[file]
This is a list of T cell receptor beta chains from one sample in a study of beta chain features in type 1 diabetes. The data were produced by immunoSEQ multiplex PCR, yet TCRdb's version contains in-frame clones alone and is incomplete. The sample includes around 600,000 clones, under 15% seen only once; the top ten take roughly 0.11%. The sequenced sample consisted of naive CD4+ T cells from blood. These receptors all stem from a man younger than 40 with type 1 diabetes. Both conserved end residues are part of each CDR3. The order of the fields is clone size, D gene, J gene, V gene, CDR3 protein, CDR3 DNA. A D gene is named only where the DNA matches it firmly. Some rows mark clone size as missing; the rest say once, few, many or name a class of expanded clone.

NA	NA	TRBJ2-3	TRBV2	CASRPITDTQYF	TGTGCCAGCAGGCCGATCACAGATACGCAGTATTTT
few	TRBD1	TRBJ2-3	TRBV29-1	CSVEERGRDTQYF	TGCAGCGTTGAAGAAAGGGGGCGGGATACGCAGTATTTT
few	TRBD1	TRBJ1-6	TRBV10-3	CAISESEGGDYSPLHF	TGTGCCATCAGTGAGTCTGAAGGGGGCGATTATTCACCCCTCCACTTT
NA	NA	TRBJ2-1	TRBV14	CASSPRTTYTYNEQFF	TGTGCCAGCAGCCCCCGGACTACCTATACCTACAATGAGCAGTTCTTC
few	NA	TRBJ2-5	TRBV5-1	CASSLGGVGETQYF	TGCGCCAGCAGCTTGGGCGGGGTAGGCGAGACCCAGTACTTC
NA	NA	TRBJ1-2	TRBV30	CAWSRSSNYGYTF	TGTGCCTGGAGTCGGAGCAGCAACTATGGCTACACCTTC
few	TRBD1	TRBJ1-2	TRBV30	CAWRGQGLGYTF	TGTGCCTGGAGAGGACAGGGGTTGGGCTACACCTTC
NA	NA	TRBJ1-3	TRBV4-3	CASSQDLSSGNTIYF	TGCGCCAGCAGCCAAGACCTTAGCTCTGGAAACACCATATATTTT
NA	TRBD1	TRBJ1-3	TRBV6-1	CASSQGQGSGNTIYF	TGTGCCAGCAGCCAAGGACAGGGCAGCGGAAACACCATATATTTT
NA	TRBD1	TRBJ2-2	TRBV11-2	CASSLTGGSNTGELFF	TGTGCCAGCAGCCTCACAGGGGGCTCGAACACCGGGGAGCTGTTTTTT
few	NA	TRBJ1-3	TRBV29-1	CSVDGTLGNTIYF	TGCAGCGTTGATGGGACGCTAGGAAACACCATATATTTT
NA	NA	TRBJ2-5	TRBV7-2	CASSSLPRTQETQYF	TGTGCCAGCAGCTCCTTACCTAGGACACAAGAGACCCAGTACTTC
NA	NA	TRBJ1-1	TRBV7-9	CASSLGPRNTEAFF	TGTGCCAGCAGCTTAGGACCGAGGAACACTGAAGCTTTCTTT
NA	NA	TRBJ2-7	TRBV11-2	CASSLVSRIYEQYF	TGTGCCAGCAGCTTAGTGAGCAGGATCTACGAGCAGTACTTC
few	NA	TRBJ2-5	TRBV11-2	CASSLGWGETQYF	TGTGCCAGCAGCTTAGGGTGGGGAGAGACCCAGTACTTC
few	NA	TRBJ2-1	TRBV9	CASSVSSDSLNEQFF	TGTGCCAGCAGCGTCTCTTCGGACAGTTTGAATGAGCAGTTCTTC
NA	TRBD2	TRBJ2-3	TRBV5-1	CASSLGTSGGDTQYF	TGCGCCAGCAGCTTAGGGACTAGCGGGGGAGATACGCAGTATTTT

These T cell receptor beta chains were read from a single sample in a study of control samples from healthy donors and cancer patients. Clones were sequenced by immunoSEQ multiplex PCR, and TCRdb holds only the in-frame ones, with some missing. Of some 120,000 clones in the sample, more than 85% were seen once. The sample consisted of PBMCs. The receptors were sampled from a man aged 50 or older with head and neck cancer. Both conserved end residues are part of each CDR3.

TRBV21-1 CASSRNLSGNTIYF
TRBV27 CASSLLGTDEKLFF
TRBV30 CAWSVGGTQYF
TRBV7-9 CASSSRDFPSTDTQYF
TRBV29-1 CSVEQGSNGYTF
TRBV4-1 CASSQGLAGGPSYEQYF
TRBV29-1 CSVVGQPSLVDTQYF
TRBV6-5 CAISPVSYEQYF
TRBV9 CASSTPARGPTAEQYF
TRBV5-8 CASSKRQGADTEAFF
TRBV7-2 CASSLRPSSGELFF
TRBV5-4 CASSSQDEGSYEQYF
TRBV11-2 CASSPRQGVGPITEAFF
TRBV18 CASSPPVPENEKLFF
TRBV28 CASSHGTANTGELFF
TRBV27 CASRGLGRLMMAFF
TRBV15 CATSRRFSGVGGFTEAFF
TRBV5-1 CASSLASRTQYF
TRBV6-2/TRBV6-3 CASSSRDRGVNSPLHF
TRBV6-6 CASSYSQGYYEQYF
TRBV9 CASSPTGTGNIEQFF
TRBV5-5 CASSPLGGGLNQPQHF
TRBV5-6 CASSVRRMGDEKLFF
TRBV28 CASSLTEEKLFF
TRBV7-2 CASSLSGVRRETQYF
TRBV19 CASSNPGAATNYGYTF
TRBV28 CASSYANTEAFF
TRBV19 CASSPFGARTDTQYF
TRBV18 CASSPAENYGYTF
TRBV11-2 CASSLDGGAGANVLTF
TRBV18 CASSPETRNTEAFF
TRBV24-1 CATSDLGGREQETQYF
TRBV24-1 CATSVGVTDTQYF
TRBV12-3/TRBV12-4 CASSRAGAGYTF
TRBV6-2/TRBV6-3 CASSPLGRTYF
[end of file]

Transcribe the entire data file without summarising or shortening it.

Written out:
This is a list of T cell receptor beta chains from one sample in a study of beta chain features in type 1 diabetes. The data were produced by immunoSEQ multiplex PCR, yet TCRdb's version contains in-frame clones alone and is incomplete. The sample includes around 600,000 clones, under 15% seen only once; the top ten take roughly 0.11%. The sequenced sample consisted of naive CD4+ T cells from blood. These receptors all stem from a man younger than 40 with type 1 diabetes. Both conserved end residues are part of each CDR3. The order of the fields is clone size, D gene, J gene, V gene, CDR3 protein, CDR3 DNA. A D gene is named only where the DNA matches it firmly. Some rows mark clone size as missing; the rest say once, few, many or name a class of expanded clone.

NA	NA	TRBJ2-3	TRBV2	CASRPITDTQYF	TGTGCCAGCAGGCCGATCACAGATACGCAGTATTTT
few	TRBD1	TRBJ2-3	TRBV29-1	CSVEERGRDTQYF	TGCAGCGTTGAAGAAAGGGGGCGGGATACGCAGTATTTT
few	TRBD1	TRBJ1-6	TRBV10-3	CAISESEGGDYSPLHF	TGTGCCATCAGTGAGTCTGAAGGGGGCGATTATTCACCCCTCCACTTT
NA	NA	TRBJ2-1	TRBV14	CASSPRTTYTYNEQFF	TGTGCCAGCAGCCCCCGGACTACCTATACCTACAATGAGCAGTTCTTC
few	NA	TRBJ2-5	TRBV5-1	CASSLGGVGETQYF	TGCGCCAGCAGCTTGGGCGGGGTAGGCGAGACCCAGTACTTC
NA	NA	TRBJ1-2	TRBV30	CAWSRSSNYGYTF	TGTGCCTGGAGTCGGAGCAGCAACTATGGCTACACCTTC
few	TRBD1	TRBJ1-2	TRBV30	CAWRGQGLGYTF	TGTGCCTGGAGAGGACAGGGGTTGGGCTACACCTTC
NA	NA	TRBJ1-3	TRBV4-3	CASSQDLSSGNTIYF	TGCGCCAGCAGCCAAGACCTTAGCTCTGGAAACACCATATATTTT
NA	TRBD1	TRBJ1-3	TRBV6-1	CASSQGQGSGNTIYF	TGTGCCAGCAGCCAAGGACAGGGCAGCGGAAACACCATATATTTT
NA	TRBD1	TRBJ2-2	TRBV11-2	CASSLTGGSNTGELFF	TGTGCCAGCAGCCTCACAGGGGGCTCGAACACCGGGGAGCTGTTTTTT
few	NA	TRBJ1-3	TRBV29-1	CSVDGTLGNTIYF	TGCAGCGTTGATGGGACGCTAGGAAACACCATATATTTT
NA	NA	TRBJ2-5	TRBV7-2	CASSSLPRTQETQYF	TGTGCCAGCAGCTCCTTACCTAGGACACAAGAGACCCAGTACTTC
NA	NA	TRBJ1-1	TRBV7-9	CASSLGPRNTEAFF	TGTGCCAGCAGCTTAGGACCGAGGAACACTGAAGCTTTCTTT
NA	NA	TRBJ2-7	TRBV11-2	CASSLVSRIYEQYF	TGTGCCAGCAGCTTAGTGAGCAGGATCTACGAGCAGTACTTC
few	NA	TRBJ2-5	TRBV11-2	CASSLGWGETQYF	TGTGCCAGCAGCTTAGGGTGGGGAGAGACCCAGTACTTC
few	NA	TRBJ2-1	TRBV9	CASSVSSDSLNEQFF	TGTGCCAGCAGCGTCTCTTCGGACAGTTTGAATGAGCAGTTCTTC
NA	TRBD2	TRBJ2-3	TRBV5-1	CASSLGTSGGDTQYF	TGCGCCAGCAGCTTAGGGACTAGCGGGGGAGATACGCAGTATTTT

These T cell receptor beta chains were read from a single sample in a study of control samples from healthy donors and cancer patients. Clones were sequenced by immunoSEQ multiplex PCR, and TCRdb holds only the in-frame ones, with some missing. Of some 120,000 clones in the sample, more than 85% were seen once. The sample consisted of PBMCs. The receptors were sampled from a man aged 50 or older with head and neck cancer. Both conserved end residues are part of each CDR3.

TRBV21-1 CASSRNLSGNTIYF
TRBV27 CASSLLGTDEKLFF
TRBV30 CAWSVGGTQYF
TRBV7-9 CASSSRDFPSTDTQYF
TRBV29-1 CSVEQGSNGYTF
TRBV4-1 CASSQGLAGGPSYEQYF
TRBV29-1 CSVVGQPSLVDTQYF
TRBV6-5 CAISPVSYEQYF
TRBV9 CASSTPARGPTAEQYF
TRBV5-8 CASSKRQGADTEAFF
TRBV7-2 CASSLRPSSGELFF
TRBV5-4 CASSSQDEGSYEQYF
TRBV11-2 CASSPRQGVGPITEAFF
TRBV18 CASSPPVPENEKLFF
TRBV28 CASSHGTANTGELFF
TRBV27 CASRGLGRLMMAFF
TRBV15 CATSRRFSGVGGFTEAFF
TRBV5-1 CASSLASRTQYF
TRBV6-2/TRBV6-3 CASSSRDRGVNSPLHF
TRBV6-6 CASSYSQGYYEQYF
TRBV9 CASSPTGTGNIEQFF
TRBV5-5 CASSPLGGGLNQPQHF
TRBV5-6 CASSVRRMGDEKLFF
TRBV28 CASSLTEEKLFF
TRBV7-2 CASSLSGVRRETQYF
TRBV19 CASSNPGAATNYGYTF
TRBV28 CASSYANTEAFF
TRBV19 CASSPFGARTDTQYF
TRBV18 CASSPAENYGYTF
TRBV11-2 CASSLDGGAGANVLTF
TRBV18 CASSPETRNTEAFF
TRBV24-1 CATSDLGGREQETQYF
TRBV24-1 CATSVGVTDTQYF
TRBV12-3/TRBV12-4 CASSRAGAGYTF
TRBV6-2/TRBV6-3 CASSPLGRTYF